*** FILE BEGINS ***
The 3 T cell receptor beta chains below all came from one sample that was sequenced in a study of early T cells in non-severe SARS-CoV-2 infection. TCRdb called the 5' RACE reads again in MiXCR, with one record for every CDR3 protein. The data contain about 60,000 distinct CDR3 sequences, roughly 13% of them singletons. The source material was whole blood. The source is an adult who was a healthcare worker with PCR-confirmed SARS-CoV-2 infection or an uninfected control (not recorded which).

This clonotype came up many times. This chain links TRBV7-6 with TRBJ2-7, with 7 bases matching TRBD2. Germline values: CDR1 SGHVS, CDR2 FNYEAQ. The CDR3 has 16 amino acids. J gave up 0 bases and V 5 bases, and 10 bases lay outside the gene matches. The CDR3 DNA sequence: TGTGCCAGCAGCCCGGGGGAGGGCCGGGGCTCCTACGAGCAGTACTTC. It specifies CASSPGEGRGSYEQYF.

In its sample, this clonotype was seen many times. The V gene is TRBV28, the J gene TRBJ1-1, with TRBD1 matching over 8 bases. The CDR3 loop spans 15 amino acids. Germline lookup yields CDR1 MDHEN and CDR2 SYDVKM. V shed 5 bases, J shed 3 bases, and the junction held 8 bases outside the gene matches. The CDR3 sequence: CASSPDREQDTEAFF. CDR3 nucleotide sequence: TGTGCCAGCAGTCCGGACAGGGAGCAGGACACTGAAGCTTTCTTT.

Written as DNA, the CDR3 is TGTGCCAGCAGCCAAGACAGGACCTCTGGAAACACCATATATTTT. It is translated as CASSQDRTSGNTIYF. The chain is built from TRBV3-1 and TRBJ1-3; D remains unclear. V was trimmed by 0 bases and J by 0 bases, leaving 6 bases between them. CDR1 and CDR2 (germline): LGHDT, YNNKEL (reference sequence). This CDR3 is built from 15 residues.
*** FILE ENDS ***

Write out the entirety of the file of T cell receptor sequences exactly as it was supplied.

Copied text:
The 3 T cell receptor beta chains below all came from one sample that was sequenced in a study of early T cells in non-severe SARS-CoV-2 infection. TCRdb called the 5' RACE reads again in MiXCR, with one record for every CDR3 protein. The data contain about 60,000 distinct CDR3 sequences, roughly 13% of them singletons. The source material was whole blood. The source is an adult who was a healthcare worker with PCR-confirmed SARS-CoV-2 infection or an uninfected control (not recorded which).

This clonotype came up many times. This chain links TRBV7-6 with TRBJ2-7, with 7 bases matching TRBD2. Germline values: CDR1 SGHVS, CDR2 FNYEAQ. The CDR3 has 16 amino acids. J gave up 0 bases and V 5 bases, and 10 bases lay outside the gene matches. The CDR3 DNA sequence: TGTGCCAGCAGCCCGGGGGAGGGCCGGGGCTCCTACGAGCAGTACTTC. It specifies CASSPGEGRGSYEQYF.

In its sample, this clonotype was seen many times. The V gene is TRBV28, the J gene TRBJ1-1, with TRBD1 matching over 8 bases. The CDR3 loop spans 15 amino acids. Germline lookup yields CDR1 MDHEN and CDR2 SYDVKM. V shed 5 bases, J shed 3 bases, and the junction held 8 bases outside the gene matches. The CDR3 sequence: CASSPDREQDTEAFF. CDR3 nucleotide sequence: TGTGCCAGCAGTCCGGACAGGGAGCAGGACACTGAAGCTTTCTTT.

Written as DNA, the CDR3 is TGTGCCAGCAGCCAAGACAGGACCTCTGGAAACACCATATATTTT. It is translated as CASSQDRTSGNTIYF. The chain is built from TRBV3-1 and TRBJ1-3; D remains unclear. V was trimmed by 0 bases and J by 0 bases, leaving 6 bases between them. CDR1 and CDR2 (germline): LGHDT, YNNKEL (reference sequence). This CDR3 is built from 15 residues.